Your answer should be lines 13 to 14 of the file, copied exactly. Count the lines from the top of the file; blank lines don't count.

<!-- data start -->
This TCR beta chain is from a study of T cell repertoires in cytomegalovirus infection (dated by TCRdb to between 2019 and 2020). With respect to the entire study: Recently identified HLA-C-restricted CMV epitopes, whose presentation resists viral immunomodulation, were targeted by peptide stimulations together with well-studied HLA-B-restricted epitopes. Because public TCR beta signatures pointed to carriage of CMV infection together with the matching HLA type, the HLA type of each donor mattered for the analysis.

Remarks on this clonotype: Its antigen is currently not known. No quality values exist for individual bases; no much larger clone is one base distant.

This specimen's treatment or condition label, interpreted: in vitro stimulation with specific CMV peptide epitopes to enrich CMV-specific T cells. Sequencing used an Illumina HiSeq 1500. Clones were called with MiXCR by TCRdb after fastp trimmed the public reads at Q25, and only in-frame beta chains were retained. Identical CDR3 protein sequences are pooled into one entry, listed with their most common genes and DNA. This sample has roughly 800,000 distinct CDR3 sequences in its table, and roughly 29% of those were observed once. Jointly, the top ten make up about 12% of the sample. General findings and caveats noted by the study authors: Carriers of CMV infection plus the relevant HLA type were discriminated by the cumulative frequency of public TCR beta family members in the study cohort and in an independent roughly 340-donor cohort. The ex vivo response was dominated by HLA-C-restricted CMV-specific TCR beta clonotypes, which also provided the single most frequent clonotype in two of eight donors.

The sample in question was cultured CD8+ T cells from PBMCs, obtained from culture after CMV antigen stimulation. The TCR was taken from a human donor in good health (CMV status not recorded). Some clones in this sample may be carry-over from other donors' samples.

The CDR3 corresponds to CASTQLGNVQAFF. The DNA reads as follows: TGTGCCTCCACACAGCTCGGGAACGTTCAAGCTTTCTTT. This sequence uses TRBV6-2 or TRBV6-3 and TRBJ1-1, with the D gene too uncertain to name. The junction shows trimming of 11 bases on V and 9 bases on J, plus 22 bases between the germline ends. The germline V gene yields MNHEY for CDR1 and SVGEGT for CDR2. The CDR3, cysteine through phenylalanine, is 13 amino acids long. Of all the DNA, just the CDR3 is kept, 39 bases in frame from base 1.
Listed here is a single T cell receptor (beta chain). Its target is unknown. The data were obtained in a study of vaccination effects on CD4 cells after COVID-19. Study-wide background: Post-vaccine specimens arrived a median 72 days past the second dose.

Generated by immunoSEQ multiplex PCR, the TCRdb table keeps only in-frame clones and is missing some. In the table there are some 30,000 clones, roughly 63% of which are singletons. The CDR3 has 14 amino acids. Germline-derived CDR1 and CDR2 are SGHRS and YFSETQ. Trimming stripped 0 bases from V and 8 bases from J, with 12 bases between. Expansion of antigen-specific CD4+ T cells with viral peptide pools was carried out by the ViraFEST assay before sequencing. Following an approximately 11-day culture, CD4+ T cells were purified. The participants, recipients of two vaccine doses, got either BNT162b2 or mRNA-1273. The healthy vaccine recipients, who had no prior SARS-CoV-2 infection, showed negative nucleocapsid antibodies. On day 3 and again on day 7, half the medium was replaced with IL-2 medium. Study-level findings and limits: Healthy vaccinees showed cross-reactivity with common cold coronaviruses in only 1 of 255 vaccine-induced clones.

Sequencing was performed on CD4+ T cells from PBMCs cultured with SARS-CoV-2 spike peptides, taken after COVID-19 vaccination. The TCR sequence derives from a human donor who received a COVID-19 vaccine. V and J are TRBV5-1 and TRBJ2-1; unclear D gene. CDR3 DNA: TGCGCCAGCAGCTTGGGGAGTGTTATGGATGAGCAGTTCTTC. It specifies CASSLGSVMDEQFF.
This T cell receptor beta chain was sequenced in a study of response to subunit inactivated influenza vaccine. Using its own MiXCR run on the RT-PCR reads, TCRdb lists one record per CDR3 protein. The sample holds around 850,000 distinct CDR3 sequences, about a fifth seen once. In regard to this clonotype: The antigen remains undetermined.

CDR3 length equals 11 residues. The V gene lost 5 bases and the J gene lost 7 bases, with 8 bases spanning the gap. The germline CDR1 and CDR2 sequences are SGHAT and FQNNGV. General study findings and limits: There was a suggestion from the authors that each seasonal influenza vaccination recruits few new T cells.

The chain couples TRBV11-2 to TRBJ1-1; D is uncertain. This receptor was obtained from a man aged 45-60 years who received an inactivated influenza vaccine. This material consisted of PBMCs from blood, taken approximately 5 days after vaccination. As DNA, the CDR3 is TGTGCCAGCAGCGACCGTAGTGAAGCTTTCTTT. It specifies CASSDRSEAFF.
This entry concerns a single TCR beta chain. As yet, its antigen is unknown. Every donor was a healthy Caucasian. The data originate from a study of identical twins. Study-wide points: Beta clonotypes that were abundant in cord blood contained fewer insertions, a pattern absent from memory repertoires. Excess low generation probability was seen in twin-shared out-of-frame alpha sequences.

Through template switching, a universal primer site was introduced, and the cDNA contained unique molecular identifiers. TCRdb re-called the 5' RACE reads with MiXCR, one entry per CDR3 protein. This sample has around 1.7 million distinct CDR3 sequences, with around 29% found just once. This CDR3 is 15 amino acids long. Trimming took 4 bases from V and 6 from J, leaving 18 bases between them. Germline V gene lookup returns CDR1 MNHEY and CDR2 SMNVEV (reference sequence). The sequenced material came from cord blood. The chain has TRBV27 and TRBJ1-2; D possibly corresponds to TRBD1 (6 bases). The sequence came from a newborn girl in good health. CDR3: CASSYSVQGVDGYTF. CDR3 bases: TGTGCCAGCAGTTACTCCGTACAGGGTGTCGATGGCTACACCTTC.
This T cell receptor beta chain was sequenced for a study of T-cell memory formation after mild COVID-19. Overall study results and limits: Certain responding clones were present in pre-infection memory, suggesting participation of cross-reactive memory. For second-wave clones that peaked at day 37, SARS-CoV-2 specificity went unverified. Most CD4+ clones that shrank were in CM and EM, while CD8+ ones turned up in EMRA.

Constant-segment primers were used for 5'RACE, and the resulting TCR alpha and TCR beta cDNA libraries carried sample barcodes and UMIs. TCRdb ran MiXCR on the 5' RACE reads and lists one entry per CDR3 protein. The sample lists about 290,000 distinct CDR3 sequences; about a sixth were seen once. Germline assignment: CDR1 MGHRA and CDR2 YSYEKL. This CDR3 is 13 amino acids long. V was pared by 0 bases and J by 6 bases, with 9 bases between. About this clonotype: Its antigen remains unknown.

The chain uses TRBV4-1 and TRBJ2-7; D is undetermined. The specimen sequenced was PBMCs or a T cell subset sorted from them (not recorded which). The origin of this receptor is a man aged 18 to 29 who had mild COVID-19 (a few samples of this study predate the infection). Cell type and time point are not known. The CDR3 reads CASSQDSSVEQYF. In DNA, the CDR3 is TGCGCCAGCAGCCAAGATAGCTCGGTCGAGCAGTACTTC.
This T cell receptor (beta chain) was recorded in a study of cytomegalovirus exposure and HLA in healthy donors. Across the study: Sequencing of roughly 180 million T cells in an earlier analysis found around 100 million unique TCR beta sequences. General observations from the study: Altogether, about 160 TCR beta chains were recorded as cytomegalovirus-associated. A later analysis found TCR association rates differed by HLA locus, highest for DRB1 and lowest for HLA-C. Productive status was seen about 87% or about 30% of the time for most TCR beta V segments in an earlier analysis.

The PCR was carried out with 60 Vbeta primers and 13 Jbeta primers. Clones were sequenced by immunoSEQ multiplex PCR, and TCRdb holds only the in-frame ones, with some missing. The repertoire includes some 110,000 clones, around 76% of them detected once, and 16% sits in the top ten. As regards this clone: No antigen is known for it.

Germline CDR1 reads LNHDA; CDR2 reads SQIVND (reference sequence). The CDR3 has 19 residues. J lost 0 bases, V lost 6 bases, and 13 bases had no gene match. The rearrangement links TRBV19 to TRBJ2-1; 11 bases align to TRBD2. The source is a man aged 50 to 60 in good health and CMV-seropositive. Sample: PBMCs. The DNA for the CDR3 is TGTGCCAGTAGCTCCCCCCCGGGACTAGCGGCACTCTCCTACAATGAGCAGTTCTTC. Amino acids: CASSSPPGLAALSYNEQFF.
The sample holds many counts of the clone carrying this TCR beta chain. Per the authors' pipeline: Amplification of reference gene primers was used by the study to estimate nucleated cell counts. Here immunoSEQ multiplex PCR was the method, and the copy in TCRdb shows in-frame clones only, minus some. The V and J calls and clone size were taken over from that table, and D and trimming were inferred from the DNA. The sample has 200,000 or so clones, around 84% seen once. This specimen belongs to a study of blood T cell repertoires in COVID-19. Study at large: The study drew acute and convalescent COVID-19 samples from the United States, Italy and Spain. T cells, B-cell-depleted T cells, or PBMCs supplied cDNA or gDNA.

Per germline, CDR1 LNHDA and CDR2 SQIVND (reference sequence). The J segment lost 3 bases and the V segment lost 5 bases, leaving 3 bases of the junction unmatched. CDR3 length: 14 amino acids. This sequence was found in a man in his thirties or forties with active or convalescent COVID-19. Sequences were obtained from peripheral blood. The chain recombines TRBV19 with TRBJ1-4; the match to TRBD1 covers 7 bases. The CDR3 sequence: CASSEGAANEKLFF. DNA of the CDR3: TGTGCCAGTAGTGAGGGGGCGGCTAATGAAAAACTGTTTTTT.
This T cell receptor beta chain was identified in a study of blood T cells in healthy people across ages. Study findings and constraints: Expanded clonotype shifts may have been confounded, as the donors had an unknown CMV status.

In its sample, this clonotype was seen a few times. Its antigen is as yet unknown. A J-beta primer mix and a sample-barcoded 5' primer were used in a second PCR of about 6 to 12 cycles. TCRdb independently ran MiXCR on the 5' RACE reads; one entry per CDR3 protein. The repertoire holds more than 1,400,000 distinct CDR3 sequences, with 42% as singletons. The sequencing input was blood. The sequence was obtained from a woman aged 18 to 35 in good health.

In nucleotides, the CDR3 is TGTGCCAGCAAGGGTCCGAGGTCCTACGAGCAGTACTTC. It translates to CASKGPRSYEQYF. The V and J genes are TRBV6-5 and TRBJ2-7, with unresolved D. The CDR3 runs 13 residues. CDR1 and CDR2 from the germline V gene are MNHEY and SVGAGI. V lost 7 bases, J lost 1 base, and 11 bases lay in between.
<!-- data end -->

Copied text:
Through template switching, a universal primer site was introduced, and the cDNA contained unique molecular identifiers. TCRdb re-called the 5' RACE reads with MiXCR, one entry per CDR3 protein. This sample has around 1.7 million distinct CDR3 sequences, with around 29% found just once. This CDR3 is 15 amino acids long. Trimming took 4 bases from V and 6 from J, leaving 18 bases between them. Germline V gene lookup returns CDR1 MNHEY and CDR2 SMNVEV (reference sequence). The sequenced material came from cord blood. The chain has TRBV27 and TRBJ1-2; D possibly corresponds to TRBD1 (6 bases). The sequence came from a newborn girl in good health. CDR3: CASSYSVQGVDGYTF. CDR3 bases: TGTGCCAGCAGTTACTCCGTACAGGGTGTCGATGGCTACACCTTC.
This T cell receptor beta chain was sequenced for a study of T-cell memory formation after mild COVID-19. Overall study results and limits: Certain responding clones were present in pre-infection memory, suggesting participation of cross-reactive memory. For second-wave clones that peaked at day 37, SARS-CoV-2 specificity went unverified. Most CD4+ clones that shrank were in CM and EM, while CD8+ ones turned up in EMRA.